The price wars that are affecting everything from fashion to fast food in Japan have spread to the electronics sector.
Yamada Denki Co. has opened a vast new store selling discounted home appliances in the Shinjuku district of central Tokyo, with another store due to open nearby next year.
The other key players in the sector - Bic Camera and Yodobashi Camera - already operate similar large-scale outlets nearby.
The firms all have firm presences in the popular shopping districts of Shibuya, Ikebukuro and Akihabara and are considering further expansion plans.
And while all that competition means competition is likely to be cutthroat and consumers will be the big winners as prices fall, it remains to be seen whether the stores themselves can keep the cost-cutting up.
An estimated 10,000 people visited the new Yamada store on its opening day and the company has set an ambitious sales target of Y50 billion (€406.4 million) in the store's first year. Yodobashi Camera's rival outlet earns around Y100 billion (€812.7 million) a year.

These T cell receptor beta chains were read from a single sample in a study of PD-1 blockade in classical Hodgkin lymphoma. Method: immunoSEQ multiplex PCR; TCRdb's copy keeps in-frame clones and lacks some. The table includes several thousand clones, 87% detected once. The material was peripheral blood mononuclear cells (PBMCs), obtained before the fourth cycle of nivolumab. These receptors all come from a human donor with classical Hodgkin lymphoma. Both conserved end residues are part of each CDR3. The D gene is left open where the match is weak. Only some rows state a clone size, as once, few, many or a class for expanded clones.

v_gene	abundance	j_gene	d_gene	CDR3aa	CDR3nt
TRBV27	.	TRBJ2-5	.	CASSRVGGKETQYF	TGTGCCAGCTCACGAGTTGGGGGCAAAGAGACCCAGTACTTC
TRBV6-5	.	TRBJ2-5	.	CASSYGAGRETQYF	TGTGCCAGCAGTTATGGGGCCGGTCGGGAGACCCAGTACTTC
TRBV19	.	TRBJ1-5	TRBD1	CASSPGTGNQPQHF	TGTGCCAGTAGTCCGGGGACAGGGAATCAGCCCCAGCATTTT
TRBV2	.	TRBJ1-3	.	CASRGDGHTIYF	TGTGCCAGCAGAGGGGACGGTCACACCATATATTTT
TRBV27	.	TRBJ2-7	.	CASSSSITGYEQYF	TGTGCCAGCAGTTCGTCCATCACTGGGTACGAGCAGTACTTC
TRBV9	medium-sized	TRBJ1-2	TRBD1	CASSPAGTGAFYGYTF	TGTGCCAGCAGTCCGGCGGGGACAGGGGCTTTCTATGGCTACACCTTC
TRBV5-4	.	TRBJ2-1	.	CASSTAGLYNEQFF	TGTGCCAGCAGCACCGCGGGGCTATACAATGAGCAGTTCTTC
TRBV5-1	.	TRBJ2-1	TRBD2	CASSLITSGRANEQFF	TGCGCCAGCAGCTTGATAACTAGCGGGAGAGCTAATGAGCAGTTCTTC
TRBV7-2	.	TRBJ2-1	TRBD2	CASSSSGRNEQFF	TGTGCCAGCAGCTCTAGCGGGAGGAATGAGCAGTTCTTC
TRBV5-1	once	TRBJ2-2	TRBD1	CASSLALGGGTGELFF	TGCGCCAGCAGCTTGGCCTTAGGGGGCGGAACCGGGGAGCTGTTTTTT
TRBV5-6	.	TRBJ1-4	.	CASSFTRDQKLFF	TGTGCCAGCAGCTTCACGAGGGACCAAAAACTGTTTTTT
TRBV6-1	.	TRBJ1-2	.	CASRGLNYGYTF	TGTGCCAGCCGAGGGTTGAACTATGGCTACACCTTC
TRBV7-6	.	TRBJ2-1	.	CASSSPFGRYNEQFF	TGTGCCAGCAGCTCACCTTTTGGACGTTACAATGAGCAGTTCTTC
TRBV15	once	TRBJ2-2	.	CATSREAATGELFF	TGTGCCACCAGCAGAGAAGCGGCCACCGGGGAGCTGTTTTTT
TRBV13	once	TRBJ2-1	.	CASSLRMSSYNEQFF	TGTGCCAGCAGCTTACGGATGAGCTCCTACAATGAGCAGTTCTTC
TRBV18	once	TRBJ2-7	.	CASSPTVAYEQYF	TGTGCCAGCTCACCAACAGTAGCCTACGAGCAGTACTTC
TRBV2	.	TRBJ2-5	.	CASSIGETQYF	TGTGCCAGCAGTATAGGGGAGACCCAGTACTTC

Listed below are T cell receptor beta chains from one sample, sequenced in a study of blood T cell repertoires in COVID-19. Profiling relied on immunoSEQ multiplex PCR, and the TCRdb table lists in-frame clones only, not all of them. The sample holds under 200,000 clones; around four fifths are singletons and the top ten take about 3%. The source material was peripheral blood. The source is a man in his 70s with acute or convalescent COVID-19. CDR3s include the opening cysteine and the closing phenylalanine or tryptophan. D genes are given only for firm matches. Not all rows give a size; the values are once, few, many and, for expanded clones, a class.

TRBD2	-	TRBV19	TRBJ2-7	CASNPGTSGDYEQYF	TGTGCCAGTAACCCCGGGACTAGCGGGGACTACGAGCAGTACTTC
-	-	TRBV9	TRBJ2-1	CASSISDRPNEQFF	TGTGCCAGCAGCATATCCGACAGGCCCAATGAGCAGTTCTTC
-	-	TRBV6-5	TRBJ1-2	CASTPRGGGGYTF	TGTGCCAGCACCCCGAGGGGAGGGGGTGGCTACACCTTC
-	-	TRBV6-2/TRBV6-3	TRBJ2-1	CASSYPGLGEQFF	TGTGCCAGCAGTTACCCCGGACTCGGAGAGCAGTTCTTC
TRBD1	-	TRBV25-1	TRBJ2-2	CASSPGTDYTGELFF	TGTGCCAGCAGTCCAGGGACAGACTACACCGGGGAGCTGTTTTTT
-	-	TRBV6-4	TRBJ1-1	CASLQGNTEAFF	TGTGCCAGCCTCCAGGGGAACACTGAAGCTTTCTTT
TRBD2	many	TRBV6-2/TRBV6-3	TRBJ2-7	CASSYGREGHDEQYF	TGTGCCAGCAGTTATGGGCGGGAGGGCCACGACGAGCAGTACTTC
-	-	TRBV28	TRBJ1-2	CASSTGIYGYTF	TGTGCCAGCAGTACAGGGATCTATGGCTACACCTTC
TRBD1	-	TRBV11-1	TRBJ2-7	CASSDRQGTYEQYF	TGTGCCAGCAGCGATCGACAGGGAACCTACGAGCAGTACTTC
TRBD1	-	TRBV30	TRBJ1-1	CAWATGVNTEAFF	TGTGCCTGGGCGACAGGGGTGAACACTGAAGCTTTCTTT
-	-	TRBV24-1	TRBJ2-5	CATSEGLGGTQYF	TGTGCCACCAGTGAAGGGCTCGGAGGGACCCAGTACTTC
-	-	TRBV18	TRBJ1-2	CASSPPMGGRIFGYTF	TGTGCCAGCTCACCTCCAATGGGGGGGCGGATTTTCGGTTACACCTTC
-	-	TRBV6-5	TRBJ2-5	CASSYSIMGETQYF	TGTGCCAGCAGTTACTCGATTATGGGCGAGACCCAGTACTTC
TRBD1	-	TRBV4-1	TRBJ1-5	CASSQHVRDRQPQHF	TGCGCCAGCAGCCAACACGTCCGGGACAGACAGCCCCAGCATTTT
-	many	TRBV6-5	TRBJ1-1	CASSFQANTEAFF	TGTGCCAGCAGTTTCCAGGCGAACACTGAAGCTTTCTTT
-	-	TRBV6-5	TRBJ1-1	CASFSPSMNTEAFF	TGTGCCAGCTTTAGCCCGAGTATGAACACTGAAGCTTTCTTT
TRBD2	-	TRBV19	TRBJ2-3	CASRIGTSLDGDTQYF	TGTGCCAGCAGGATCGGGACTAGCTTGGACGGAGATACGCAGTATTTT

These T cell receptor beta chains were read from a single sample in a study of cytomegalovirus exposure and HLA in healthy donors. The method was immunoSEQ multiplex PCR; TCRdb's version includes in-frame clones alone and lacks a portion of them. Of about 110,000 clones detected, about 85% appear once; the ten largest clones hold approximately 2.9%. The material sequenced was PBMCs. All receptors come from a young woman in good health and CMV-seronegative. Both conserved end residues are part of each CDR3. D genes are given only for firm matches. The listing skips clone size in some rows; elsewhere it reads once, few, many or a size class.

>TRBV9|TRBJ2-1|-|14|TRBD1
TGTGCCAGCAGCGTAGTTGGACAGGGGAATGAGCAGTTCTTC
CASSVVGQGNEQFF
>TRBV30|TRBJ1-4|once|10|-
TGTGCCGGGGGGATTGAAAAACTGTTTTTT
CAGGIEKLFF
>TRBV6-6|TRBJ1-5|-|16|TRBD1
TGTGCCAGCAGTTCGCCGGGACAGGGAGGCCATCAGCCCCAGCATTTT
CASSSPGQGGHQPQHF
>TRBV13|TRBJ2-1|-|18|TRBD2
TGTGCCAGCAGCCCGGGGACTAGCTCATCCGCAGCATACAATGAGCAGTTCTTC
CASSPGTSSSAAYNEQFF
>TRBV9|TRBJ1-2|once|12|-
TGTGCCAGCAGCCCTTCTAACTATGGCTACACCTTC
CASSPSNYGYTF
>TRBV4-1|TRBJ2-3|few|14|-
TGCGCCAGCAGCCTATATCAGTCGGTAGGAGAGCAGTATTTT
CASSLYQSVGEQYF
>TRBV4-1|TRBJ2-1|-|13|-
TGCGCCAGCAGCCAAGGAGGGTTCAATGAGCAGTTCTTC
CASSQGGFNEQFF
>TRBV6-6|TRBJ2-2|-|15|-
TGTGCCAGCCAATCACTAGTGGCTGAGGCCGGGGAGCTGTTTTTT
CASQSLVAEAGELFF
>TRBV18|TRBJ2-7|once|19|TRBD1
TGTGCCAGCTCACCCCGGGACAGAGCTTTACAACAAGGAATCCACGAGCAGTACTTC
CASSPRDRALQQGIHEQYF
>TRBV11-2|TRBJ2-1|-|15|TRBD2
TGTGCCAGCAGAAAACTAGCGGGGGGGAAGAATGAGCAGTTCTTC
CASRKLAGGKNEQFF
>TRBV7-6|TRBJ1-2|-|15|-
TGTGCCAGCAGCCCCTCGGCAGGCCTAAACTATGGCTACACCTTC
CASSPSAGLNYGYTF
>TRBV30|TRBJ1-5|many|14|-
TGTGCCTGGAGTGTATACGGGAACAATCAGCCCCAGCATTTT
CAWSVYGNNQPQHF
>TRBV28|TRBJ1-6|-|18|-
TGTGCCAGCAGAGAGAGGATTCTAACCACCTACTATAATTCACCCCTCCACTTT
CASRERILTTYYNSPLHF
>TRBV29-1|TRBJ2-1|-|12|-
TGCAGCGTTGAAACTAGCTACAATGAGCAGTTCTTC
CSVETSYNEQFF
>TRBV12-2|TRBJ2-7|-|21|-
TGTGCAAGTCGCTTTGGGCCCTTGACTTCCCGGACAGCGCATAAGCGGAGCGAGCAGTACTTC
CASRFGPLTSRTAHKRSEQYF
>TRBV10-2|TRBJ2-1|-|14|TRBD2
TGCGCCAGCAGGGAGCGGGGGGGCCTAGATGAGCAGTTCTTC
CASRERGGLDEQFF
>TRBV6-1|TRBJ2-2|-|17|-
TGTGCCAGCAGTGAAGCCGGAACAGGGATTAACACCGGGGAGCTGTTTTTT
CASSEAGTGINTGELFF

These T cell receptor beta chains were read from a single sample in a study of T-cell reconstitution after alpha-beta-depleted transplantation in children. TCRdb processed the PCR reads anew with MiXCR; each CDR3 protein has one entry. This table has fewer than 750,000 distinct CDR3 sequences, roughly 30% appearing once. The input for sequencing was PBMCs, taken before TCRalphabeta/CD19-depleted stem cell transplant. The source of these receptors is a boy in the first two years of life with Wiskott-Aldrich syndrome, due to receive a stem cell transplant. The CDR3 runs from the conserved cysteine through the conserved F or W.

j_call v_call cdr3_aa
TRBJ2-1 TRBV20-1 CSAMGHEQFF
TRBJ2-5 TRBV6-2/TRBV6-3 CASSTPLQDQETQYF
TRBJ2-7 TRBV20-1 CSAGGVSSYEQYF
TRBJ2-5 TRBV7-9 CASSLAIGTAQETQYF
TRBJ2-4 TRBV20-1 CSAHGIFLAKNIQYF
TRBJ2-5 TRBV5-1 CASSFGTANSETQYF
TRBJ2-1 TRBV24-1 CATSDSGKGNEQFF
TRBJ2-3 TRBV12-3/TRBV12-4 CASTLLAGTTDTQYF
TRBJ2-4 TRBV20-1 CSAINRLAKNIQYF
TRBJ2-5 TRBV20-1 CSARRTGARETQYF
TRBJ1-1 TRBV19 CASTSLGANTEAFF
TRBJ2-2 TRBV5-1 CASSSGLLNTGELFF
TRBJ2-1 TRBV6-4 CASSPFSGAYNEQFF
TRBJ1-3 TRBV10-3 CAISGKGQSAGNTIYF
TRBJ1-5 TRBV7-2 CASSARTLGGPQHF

Items that are particularly popular at the moment include mobile phones - which fashion-conscious and technology-savvy Japanese tend to change on a regular basis - personal computers and a new generation of digital cameras with a range of advanced functions.
With the end of analogue broadcasting scheduled for next year, electronics stores are also doing a brisk trade in flat-screen digital televisions. A recent report by the trade ministry indicated that more than 60 percent of Japanese households now own a flat-screen television.
And while these chains may have started out solely selling household electrical goods - Yamada Denki opened in 1973 as a single family-owned appliance store in the town of Maebashi - their buy-in-bulk-and-sell-cheap has proved successful.
All have also branched out to sell a wide range of goods - from clothes to music, cosmetics, books, toys and food - taking a lot of business that used to be the domain of the formerly all-powerful department stores.